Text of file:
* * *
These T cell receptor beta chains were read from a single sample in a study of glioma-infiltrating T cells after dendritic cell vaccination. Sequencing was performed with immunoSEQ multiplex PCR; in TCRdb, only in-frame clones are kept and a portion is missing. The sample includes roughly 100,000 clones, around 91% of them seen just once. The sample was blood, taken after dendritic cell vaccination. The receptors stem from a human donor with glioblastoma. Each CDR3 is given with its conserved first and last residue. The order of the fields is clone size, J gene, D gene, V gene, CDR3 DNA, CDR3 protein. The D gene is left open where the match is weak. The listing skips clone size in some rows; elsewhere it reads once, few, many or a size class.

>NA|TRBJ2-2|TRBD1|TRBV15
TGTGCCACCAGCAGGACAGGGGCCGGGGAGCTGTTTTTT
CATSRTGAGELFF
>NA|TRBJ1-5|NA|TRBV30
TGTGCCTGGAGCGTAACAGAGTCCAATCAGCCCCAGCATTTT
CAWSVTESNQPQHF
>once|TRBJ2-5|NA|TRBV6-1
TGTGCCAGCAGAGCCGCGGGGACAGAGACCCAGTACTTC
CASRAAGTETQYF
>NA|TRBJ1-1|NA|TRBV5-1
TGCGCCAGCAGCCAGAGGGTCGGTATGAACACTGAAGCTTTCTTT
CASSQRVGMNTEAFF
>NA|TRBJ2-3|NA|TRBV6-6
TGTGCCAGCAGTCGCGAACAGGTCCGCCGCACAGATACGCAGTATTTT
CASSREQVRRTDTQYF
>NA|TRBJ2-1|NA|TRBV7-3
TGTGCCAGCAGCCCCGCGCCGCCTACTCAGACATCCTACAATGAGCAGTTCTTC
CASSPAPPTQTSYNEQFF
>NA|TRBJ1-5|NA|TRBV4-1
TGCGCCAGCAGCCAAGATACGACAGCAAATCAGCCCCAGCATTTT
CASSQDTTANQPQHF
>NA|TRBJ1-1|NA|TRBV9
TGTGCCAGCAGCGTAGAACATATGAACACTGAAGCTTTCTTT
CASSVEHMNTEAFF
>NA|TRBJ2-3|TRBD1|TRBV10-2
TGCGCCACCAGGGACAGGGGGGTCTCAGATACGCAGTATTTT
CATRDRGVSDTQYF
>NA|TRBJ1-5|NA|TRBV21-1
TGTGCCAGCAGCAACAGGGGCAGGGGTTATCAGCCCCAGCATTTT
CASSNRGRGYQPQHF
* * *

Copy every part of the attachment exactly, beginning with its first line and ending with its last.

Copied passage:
These T cell receptor beta chains were read from a single sample in a study of glioma-infiltrating T cells after dendritic cell vaccination. Sequencing was performed with immunoSEQ multiplex PCR; in TCRdb, only in-frame clones are kept and a portion is missing. The sample includes roughly 100,000 clones, around 91% of them seen just once. The sample was blood, taken after dendritic cell vaccination. The receptors stem from a human donor with glioblastoma. Each CDR3 is given with its conserved first and last residue. The order of the fields is clone size, J gene, D gene, V gene, CDR3 DNA, CDR3 protein. The D gene is left open where the match is weak. The listing skips clone size in some rows; elsewhere it reads once, few, many or a size class.

>NA|TRBJ2-2|TRBD1|TRBV15
TGTGCCACCAGCAGGACAGGGGCCGGGGAGCTGTTTTTT
CATSRTGAGELFF
>NA|TRBJ1-5|NA|TRBV30
TGTGCCTGGAGCGTAACAGAGTCCAATCAGCCCCAGCATTTT
CAWSVTESNQPQHF
>once|TRBJ2-5|NA|TRBV6-1
TGTGCCAGCAGAGCCGCGGGGACAGAGACCCAGTACTTC
CASRAAGTETQYF
>NA|TRBJ1-1|NA|TRBV5-1
TGCGCCAGCAGCCAGAGGGTCGGTATGAACACTGAAGCTTTCTTT
CASSQRVGMNTEAFF
>NA|TRBJ2-3|NA|TRBV6-6
TGTGCCAGCAGTCGCGAACAGGTCCGCCGCACAGATACGCAGTATTTT
CASSREQVRRTDTQYF
>NA|TRBJ2-1|NA|TRBV7-3
TGTGCCAGCAGCCCCGCGCCGCCTACTCAGACATCCTACAATGAGCAGTTCTTC
CASSPAPPTQTSYNEQFF
>NA|TRBJ1-5|NA|TRBV4-1
TGCGCCAGCAGCCAAGATACGACAGCAAATCAGCCCCAGCATTTT
CASSQDTTANQPQHF
>NA|TRBJ1-1|NA|TRBV9
TGTGCCAGCAGCGTAGAACATATGAACACTGAAGCTTTCTTT
CASSVEHMNTEAFF
>NA|TRBJ2-3|TRBD1|TRBV10-2
TGCGCCACCAGGGACAGGGGGGTCTCAGATACGCAGTATTTT
CATRDRGVSDTQYF
>NA|TRBJ1-5|NA|TRBV21-1
TGTGCCAGCAGCAACAGGGGCAGGGGTTATCAGCCCCAGCATTTT
CASSNRGRGYQPQHF